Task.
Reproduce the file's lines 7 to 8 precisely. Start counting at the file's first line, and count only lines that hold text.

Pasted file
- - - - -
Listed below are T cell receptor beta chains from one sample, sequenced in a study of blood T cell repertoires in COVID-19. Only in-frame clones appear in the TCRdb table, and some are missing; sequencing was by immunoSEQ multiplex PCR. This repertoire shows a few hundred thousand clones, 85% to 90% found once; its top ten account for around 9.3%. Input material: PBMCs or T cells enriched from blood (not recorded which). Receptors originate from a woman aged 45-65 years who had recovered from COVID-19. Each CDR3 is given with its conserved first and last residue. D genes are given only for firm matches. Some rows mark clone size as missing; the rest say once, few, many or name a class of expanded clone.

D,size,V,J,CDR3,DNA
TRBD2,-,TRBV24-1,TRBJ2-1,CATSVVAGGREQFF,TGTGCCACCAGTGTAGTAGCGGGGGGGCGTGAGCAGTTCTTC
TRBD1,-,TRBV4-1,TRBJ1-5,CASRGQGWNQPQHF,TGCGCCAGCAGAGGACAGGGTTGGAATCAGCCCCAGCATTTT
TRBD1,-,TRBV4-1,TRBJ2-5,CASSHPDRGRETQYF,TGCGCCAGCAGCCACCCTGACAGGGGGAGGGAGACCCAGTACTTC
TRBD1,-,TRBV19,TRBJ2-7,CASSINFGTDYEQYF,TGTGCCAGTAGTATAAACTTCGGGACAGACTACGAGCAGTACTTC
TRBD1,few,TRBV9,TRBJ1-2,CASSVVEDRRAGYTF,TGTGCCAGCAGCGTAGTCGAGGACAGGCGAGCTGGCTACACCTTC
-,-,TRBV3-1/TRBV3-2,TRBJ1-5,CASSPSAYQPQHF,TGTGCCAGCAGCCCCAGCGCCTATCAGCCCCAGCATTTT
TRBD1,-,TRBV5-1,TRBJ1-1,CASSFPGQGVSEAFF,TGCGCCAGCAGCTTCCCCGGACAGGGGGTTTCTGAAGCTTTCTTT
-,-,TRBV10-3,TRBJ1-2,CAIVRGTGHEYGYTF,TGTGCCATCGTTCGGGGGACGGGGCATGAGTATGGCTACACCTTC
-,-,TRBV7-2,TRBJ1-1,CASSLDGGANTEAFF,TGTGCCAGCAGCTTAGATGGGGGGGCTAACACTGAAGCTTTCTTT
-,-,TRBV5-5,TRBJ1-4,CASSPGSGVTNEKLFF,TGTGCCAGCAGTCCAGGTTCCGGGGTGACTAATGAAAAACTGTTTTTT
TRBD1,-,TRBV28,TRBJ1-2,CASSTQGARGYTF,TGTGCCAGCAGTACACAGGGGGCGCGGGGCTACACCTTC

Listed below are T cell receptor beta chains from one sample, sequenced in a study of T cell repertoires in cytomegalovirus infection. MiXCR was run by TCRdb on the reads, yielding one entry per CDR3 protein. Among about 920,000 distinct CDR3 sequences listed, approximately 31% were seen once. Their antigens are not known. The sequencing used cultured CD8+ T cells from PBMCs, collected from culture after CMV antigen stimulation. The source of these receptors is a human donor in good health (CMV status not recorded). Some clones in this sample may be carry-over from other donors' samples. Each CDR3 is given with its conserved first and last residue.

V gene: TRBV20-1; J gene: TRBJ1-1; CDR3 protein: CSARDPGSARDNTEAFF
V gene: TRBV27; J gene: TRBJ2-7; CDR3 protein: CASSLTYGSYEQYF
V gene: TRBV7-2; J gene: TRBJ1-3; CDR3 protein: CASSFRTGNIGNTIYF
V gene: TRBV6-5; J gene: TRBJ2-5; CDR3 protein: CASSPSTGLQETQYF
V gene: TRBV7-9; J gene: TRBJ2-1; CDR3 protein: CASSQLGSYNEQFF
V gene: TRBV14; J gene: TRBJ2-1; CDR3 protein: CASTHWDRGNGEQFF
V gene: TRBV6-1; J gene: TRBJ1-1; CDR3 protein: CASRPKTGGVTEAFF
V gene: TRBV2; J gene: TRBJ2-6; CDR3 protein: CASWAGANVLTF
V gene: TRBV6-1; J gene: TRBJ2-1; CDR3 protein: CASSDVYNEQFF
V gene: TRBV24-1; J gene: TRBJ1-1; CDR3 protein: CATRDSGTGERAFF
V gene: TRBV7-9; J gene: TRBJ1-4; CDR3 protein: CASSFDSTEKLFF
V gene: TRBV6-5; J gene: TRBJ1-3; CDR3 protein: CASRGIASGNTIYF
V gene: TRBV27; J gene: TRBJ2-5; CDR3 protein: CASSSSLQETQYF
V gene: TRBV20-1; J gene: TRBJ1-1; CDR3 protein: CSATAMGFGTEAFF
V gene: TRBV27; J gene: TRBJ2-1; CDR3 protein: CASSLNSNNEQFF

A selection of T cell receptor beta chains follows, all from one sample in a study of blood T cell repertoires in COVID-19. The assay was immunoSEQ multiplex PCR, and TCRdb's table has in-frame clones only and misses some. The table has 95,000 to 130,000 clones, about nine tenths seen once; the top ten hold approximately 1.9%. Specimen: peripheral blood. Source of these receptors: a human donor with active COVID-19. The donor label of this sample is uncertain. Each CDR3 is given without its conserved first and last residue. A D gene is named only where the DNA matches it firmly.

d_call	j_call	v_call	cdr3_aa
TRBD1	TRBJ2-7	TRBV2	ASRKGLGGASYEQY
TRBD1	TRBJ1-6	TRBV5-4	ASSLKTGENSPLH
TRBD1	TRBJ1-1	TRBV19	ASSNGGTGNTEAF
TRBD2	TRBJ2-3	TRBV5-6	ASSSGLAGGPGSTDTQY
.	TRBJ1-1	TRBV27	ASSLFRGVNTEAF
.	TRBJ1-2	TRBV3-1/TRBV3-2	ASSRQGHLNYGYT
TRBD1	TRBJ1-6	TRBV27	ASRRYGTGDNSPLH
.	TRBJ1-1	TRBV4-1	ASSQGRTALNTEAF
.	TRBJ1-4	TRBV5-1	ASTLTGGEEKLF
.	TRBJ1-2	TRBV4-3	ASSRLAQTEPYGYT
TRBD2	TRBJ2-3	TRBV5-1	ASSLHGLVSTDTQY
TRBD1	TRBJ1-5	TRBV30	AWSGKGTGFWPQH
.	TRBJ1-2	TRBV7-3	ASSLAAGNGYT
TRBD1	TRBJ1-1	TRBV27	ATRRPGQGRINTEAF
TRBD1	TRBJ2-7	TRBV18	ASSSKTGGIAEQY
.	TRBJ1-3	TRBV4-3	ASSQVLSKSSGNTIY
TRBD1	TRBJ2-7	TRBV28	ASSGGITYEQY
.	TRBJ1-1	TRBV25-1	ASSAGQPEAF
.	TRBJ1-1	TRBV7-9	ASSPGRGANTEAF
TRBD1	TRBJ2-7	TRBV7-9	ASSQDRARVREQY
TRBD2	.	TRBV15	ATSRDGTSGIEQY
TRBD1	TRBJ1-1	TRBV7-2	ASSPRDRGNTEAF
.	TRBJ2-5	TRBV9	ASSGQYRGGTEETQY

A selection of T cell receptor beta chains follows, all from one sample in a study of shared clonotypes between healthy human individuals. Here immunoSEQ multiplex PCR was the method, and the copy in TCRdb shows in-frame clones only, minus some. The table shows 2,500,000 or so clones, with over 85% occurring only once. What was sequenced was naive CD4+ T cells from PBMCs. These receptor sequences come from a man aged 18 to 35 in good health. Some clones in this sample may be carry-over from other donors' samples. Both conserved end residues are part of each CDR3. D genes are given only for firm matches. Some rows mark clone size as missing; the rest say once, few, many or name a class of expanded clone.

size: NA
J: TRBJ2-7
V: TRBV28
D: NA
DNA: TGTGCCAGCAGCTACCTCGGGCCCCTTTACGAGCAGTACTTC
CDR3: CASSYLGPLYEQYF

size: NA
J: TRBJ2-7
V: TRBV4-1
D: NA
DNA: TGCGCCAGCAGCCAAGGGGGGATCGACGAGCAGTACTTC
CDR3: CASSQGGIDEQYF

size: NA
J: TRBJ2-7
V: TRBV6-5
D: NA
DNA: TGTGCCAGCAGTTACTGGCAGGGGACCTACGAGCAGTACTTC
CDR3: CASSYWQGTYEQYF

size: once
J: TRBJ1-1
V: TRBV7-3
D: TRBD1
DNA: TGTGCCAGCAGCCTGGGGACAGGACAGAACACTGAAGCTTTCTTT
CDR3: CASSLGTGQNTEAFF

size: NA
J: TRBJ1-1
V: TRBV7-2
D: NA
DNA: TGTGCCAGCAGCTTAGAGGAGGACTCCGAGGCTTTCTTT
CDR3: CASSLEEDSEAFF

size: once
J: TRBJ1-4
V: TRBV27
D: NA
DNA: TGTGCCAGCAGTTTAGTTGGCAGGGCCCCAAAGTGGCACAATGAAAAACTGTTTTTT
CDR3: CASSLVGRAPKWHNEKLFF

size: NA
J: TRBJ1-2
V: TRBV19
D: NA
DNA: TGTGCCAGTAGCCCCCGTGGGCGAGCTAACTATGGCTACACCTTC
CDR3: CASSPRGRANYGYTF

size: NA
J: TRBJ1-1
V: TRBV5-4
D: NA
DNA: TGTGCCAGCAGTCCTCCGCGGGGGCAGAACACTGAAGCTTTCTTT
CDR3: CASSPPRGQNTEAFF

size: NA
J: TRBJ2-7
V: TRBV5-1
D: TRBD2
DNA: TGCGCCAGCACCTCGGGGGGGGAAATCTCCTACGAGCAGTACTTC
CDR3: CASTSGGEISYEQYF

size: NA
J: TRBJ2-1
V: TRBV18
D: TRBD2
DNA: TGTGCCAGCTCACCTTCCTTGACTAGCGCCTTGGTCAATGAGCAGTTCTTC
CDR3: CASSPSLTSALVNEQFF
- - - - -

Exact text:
TRBD1,few,TRBV9,TRBJ1-2,CASSVVEDRRAGYTF,TGTGCCAGCAGCGTAGTCGAGGACAGGCGAGCTGGCTACACCTTC
-,-,TRBV3-1/TRBV3-2,TRBJ1-5,CASSPSAYQPQHF,TGTGCCAGCAGCCCCAGCGCCTATCAGCCCCAGCATTTT